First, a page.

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FILE - In this Wednesday, Sept. 23, 2015 file, photo, central Illinois farmers deposit harvested corn on the ground outside a full grain elevator in Virginia, Ill. Corn has been dethroned as the king of crops as farmers report they intend to plant more soybeans than corn for the first time in 35 years. The U.S. Department of Agriculture says in its annual prospective planting report released Thursday, March 29, 2018, that farmers intend to plant 89 million acres in soybeans and 88 million acres in corn. (AP Photo/Seth Perlman, File)

WASHINGTON — The Republican-led House has narrowly passed a sweeping farm bill that would toughen work requirements for food stamp recipients.

The bill passed by a vote of 213-211. Democrats unanimously opposed the measure, saying it would toss too many people off government food assistance. But 20 Republicans also voted no, giving GOP leaders a brief scare in what was their second attempt to pass a farm bill. In May, they suffered an embarrassing setback when 30 GOP members opposed passage in an effort to get a vote on immigration legislation.

The measure renews the safety net for farmers at a time when President Donald Trump's tough talk on tariffs threatens to close off foreign markets for many of their products.

The House bill sets up a certain clash with the Senate, which is looking to make mostly modest adjustments to existing agriculture programs in its bill without picking a fight over food stamps.

Rep. Mike Conaway, the Republican chairman of the House Agriculture Committee, said he believed there were concerns among some GOP lawmakers about the amount of spending in the bill as well as changes to the Supplemental Nutrition Assistance Program, or SNAP.

"I knew it was going to be razor-thin," Conaway said of the vote.

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Rodney Davis

Davis

Three Republican congressmen who represent largely agricultural districts in Central Illinois all voted for the bill.

U.S. Rep. Ray LaHood of Dunlap said he was pleased the bill included an amendment he proposed to streamline registration for programs designed to protect farmers from adverse markets. 

"This farm bill continues to protect crop insurance for our farmers, strengthens Agriculture Risk Coverage (ARC) and Price Loss Coverage (PLC) options to help provide more certainty in the farm economy, and protects our farmers against illegal trade practices by foreign countries,” LaHood said in a prepared statement.

U.S. Rep. Adam Kinzinger of Channahon also touted the farm safety net and trade provisions and praised changes to SNAP.

“The bill also includes reasonable, but meaningful, work requirements with federal investments to help unemployed or underemployed Americans into jobs that will lead to independence and self-sufficiency," he said in a prepared statement. "This measure encourages job-training, and helps states and employers fill these job openings."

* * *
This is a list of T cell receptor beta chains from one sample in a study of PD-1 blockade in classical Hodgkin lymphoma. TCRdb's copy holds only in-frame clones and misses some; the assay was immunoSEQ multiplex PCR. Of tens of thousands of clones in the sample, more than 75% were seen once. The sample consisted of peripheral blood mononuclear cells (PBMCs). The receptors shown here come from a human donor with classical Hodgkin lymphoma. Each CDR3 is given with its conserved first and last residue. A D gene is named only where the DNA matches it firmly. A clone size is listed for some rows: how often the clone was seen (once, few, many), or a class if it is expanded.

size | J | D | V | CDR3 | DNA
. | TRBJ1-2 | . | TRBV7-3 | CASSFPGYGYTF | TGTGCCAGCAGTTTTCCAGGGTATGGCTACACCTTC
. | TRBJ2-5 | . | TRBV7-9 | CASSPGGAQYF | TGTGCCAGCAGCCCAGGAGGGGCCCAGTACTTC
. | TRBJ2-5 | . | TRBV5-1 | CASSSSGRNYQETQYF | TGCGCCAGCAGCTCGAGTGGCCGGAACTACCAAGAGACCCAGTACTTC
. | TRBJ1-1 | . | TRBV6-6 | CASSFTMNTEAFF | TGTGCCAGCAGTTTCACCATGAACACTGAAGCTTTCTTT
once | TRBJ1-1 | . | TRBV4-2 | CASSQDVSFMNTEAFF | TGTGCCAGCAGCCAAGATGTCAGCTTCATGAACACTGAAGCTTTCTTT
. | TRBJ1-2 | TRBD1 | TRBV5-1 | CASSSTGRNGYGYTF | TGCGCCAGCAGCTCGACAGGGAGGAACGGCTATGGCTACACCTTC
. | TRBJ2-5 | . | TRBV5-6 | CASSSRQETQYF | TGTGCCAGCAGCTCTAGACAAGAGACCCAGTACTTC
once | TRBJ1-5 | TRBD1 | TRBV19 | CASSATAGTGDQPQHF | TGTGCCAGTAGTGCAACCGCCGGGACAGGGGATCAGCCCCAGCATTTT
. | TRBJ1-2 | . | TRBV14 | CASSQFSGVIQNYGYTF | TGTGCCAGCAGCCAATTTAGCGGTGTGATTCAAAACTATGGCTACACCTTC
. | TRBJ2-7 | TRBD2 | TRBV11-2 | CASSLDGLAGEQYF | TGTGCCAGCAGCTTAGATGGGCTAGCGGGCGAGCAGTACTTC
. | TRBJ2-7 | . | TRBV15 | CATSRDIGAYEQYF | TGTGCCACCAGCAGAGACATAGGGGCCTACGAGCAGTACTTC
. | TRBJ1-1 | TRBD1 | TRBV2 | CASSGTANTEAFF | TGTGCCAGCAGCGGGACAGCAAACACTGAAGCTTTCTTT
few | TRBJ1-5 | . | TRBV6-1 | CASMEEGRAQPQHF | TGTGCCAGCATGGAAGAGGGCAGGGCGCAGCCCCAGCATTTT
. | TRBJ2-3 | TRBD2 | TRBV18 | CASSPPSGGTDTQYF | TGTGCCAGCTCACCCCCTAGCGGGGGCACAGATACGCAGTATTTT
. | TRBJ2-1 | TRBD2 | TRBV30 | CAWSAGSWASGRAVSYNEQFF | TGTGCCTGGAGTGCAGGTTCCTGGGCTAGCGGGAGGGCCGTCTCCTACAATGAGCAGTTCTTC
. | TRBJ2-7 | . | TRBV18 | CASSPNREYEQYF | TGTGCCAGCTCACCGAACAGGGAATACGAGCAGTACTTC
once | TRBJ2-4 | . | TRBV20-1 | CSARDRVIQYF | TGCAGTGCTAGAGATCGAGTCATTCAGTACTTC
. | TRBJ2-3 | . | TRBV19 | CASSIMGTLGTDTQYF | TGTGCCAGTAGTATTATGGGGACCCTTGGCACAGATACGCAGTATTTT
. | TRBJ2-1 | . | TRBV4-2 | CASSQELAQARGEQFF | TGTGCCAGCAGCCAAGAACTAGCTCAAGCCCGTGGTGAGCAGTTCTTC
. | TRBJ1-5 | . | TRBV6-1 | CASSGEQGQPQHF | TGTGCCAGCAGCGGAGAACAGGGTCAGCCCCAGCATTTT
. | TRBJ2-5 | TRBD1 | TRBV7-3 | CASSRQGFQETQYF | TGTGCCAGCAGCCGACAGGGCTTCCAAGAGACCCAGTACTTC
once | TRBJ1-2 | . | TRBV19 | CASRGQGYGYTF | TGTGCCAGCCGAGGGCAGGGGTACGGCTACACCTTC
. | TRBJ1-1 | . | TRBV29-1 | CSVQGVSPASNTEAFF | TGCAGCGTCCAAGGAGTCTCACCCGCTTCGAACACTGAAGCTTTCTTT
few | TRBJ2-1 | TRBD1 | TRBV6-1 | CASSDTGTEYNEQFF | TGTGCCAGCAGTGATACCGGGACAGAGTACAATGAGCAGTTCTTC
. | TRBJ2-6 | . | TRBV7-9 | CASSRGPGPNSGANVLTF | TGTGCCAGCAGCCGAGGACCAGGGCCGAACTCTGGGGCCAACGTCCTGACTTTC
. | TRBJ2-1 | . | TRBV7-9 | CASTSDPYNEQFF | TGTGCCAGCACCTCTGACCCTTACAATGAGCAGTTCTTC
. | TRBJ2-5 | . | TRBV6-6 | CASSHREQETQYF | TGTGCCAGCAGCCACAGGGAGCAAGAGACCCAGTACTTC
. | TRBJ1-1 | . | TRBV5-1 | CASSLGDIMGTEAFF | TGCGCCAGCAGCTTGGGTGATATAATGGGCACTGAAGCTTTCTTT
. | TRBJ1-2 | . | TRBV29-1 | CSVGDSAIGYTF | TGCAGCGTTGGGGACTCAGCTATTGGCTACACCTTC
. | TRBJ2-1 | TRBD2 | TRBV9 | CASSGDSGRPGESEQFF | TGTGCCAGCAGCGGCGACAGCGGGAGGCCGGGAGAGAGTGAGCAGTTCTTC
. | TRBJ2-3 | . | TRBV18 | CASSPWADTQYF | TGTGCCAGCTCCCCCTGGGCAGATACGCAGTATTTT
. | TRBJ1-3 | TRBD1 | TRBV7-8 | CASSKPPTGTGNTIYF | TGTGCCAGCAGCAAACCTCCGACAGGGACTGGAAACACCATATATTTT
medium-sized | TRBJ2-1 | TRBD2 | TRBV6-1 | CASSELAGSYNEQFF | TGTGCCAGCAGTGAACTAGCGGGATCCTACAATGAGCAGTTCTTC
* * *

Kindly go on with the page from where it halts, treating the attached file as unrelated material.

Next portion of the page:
The law also signals a dissatisfaction among the American people with "the status quo, which is a welfare system that perpetuates poverty,” said U.S. Rodney Davis of Taylorville. There are 9 million more SNAP recipients today, in a growing economy, than at the height of the recession a decade ago, he said.

"By investing historic amounts in workforce training, this bill will help pair work-capable adults receiving SNAP benefits with jobs being created by our economy," he said.

The bill requires able-bodied adults aged 18-59 to work or participate in job training for 20 hours a week in order to receive food stamp benefits that average about $450 a month for a family of four. Government auditors estimate that in 10 years, the SNAP caseload would shrink by about 1.2 million people in an average month if the bill becomes law.

House Speaker Paul Ryan, R-Wisconsin, said the changes will "close the skills gap, better equip our workforce, and encourage people to move from welfare to work, so more Americans have the opportunity to tap into the economic prosperity we're seeing right now."

The legislation has traditionally been bipartisan, blending support from urban Democrats supporting nutrition programs with farm-state lawmakers supporting crop insurance, farm credit, and land conservation. The Senate earlier this month unveiled a budget-neutral and bipartisan bill. A Senate committee approved the legislation last week, 20-1.

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A Central Illinois corn and soybean farmer cultivates his field for spring planting in Waverly. The House on Thursday passed the farm bill by a vote of 213-211. 

Although the House bill broke from that bipartisan convention, its position on work requirements for SNAP recipients is consistent with the Trump administration's priorities. Earlier this year, President Donald Trump signed an executive order directing federal agencies to enforce existing work requirements and review all programs, waivers and exemptions.

The measure also limits circumstances under which families who qualify for other poverty programs can automatically be eligible for SNAP, and earmarks $1 billion to expand work training programs.

Democrats have expressed outrage over the bill, with Democratic leader Nancy Pelosi calling it "cruel and destructive."

Rep. Collin Peterson of Minnesota, the ranking Democratic lawmaker on the House Agriculture Committee, said the bill "simply doesn't do enough for the people it's supposed to serve."

"It still leaves farmers and ranchers vulnerable, it worsens hunger and it fails rural communities," Peterson said.

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